An Act of Kindness

Several years ago my friend and I tried to go to the zoo. Tried, as in, attempted but was unsuccessful.

The plan was that me, my friend, and 5 children under the age of 6 would go to the zoo for super cheap because my friend had season passes. Sounds perfect! Before we even left the house I could tell my friend was having a bad day. Just one of those days where you wonder why you ever thought having children was a good idea.

The Zoo

We arrive at the Phoenix zoo and it’s packed. Fuller than I’ve ever seen it. We had to park in the super far parking lot, you know… the one that isn’t even paved. So we trek to the front gate pushing strollers and carrying enough stuff that someone might think we are going camping. We wait in line for what seemed like 45 mins and when we get about 5 people from the front my friend realizes she can’t find her wallet. She digs around in her overstuffed back pack but it doesn’t turn up. She starts to panic so we pull the caravan over to the side and she starts to just unload everything. The backpack, the diaper bag, the under the stroller storage area… nothing. She runs back to the car while I watch the kids. Nothing. Now she’s freaking out. She goes through her bags again, no luck.

So she breaks it to the kids that we won’t be going to the zoo. They start crying. Which makes my friend start crying. Which makes me start crying. We were doing that weird laughing crying thing because the whole situation was just ridiculous. The kids were disappointed and my friend was frazzled and I was just feeling bad for everyone.

The Gift

Then a lady comes up behind me and takes my hand. She says “Here, take your kids to the zoo.” When she walks away I realize that she left a $100 bill in my hand. $100! I go find her in line and try to give it back. I explain that my friend just lost her wallet and we aren’t going to go the zoo either way and that we really didn’t need the money. She refuses to take it back. My friend goes and tries to give it back. She refuses again.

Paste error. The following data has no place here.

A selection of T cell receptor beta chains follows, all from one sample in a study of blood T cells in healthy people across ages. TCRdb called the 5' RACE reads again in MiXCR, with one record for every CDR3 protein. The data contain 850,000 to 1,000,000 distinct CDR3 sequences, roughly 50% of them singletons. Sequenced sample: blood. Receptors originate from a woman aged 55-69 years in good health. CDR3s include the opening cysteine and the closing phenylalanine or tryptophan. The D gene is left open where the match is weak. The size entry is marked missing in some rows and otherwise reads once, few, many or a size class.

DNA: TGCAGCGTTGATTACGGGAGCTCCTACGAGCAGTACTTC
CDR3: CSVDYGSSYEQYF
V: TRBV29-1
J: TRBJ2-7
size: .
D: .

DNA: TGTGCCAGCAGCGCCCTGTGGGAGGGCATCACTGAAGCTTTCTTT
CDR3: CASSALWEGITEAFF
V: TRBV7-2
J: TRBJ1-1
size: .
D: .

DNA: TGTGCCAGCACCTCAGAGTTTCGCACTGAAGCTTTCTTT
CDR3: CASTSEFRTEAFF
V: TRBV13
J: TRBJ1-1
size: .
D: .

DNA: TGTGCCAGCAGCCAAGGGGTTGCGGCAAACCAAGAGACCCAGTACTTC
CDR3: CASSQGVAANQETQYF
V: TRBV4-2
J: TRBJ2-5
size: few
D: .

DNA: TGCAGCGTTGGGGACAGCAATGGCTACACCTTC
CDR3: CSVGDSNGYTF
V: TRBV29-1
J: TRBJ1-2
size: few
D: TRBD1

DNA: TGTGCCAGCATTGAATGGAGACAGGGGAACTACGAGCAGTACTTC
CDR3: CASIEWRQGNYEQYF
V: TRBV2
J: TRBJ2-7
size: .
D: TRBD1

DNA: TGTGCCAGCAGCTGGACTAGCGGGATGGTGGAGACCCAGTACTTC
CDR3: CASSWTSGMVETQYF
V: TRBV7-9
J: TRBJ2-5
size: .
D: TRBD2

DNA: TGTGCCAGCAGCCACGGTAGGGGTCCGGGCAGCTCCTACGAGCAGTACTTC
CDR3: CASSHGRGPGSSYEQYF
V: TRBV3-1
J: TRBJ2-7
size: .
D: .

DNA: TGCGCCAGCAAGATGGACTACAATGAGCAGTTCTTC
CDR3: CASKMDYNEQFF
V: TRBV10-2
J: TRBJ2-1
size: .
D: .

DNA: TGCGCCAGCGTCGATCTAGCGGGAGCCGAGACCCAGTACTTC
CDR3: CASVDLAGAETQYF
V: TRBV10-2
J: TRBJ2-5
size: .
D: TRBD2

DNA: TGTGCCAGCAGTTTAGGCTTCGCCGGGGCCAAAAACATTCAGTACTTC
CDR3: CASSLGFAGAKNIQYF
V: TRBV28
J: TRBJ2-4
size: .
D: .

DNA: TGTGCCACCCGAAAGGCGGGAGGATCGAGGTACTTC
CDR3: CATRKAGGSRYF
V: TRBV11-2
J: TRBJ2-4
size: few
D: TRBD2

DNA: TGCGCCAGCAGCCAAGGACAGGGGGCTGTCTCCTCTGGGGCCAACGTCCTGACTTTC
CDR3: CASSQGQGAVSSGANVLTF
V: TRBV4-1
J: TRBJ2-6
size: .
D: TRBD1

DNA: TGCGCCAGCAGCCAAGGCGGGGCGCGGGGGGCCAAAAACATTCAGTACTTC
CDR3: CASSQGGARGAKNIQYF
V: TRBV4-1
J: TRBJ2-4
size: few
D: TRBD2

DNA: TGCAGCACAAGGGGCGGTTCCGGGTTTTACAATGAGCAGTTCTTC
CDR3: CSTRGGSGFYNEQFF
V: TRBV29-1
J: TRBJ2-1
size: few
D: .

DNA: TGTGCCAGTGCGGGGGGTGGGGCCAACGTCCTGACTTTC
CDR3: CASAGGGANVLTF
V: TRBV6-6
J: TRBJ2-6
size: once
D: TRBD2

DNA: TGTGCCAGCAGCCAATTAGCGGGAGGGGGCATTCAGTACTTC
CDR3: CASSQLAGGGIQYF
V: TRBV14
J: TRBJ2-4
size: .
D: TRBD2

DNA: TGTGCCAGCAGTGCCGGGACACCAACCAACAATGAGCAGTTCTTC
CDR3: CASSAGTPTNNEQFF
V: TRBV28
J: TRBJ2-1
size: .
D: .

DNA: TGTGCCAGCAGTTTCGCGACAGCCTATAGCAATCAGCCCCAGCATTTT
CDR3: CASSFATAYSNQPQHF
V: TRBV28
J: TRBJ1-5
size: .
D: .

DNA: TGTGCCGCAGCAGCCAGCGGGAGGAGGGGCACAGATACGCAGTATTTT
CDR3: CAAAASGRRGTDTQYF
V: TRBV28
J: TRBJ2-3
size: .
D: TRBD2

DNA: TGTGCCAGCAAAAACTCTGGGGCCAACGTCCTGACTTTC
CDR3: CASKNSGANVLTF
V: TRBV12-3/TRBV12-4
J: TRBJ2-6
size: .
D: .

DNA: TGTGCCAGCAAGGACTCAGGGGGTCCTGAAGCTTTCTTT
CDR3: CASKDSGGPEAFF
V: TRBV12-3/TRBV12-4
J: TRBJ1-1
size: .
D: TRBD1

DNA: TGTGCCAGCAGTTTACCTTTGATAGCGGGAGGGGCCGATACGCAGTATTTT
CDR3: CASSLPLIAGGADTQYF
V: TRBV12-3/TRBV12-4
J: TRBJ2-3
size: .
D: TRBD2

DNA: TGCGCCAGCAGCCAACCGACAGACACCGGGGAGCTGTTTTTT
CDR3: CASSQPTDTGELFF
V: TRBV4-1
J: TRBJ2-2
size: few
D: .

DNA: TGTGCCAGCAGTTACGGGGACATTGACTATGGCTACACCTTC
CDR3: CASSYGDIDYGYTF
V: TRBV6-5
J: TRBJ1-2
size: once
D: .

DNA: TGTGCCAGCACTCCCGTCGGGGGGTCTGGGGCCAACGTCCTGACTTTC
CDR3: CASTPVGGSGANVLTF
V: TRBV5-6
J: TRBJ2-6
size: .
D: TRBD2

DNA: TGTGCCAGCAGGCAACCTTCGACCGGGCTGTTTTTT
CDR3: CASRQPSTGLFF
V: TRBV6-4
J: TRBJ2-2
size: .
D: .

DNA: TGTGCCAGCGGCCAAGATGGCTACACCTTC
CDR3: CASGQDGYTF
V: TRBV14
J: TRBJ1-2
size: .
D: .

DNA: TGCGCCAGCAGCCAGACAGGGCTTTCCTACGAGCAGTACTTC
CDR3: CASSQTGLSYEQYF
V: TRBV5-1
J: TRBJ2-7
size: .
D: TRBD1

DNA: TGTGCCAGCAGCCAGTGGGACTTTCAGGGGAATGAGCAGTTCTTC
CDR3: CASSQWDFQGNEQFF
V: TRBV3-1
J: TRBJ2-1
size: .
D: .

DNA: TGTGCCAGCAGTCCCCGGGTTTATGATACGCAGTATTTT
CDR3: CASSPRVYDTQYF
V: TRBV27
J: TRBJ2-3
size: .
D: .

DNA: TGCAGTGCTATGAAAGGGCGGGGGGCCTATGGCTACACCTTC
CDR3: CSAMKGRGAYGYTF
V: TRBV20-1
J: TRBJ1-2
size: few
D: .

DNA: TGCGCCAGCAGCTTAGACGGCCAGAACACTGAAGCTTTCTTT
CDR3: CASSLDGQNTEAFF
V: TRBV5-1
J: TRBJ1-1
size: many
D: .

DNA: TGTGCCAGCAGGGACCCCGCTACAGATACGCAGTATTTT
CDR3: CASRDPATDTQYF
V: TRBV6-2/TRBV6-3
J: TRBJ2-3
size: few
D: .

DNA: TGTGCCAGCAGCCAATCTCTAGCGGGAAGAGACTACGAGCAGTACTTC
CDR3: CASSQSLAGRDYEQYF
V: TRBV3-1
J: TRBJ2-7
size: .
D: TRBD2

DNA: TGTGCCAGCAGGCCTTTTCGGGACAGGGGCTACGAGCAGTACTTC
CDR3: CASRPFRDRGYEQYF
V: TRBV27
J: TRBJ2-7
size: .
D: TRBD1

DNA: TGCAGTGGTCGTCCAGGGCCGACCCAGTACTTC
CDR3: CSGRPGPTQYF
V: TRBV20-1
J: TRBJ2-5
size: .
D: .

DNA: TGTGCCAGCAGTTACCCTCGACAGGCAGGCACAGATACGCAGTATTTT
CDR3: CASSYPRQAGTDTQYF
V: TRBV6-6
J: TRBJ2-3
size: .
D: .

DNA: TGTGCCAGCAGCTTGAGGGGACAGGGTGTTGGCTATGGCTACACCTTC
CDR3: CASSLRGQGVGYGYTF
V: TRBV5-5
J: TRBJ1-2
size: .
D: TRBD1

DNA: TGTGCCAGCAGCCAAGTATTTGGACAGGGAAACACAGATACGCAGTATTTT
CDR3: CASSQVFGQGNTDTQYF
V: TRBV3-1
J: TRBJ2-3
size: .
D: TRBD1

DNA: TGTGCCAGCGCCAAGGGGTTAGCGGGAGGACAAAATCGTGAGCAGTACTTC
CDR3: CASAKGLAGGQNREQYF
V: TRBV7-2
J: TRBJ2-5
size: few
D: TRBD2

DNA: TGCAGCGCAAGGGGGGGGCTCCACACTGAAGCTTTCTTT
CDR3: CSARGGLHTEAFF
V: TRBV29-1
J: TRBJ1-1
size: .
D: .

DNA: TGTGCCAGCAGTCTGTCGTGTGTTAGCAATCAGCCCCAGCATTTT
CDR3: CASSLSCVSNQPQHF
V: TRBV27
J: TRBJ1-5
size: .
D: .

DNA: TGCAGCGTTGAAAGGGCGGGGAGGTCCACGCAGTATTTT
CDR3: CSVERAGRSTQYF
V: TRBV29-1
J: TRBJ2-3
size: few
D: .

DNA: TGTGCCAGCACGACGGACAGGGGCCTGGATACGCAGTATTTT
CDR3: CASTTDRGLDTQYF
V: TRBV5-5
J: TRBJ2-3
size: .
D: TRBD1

So we make the mile long hike back to our cars. While my friend was packing up the car she found her wallet in the trunk. Which was a huge relief. Now that she didn’t have to run home and deal with that mess we decided to just go to the park and have a picnic lunch, which turned out very nice.

As we were leaving the park I thought about breaking the $100 bill and just handing out $20 to people. How fun would that have been?! But I actually felt embarassed to do that. Who would think it would take bravery to give away money? For me it does I guess.

We agreed that we would spend the money doing something fun for the kids since we missed going to the zoo. But that never happened. For two or three years the money sat in my sock drawer. We never did anything with it, but I also couldn’t spend it since it wasn’t my money. It was our money as a group.

For a long time that’s how the story ended, with my sock drawer being $100 richer. That always bothered me. It was not a fitting ending for such an amazing act of generosity.

Paying it Forward

And then the great recession hit. Another one of my friend’s husband got laid off and after a solid six months of looking still had no job leads. The summer was coming to a close and I knew that my friend had 4 kids to get ready for school with a very tight budget. So I asked my zoo going friend if she minded if I gave my other friend the $100. She was all for it! It had already been arranged that I was going to give her a bag of hand-me-down clothes. I typed up a letter explaining the history of the money, put it and the money in an envelope and dropped it off along with the bag of clothes. I was all prepared with a speech about paying it forward but luckily she just called to say thank you.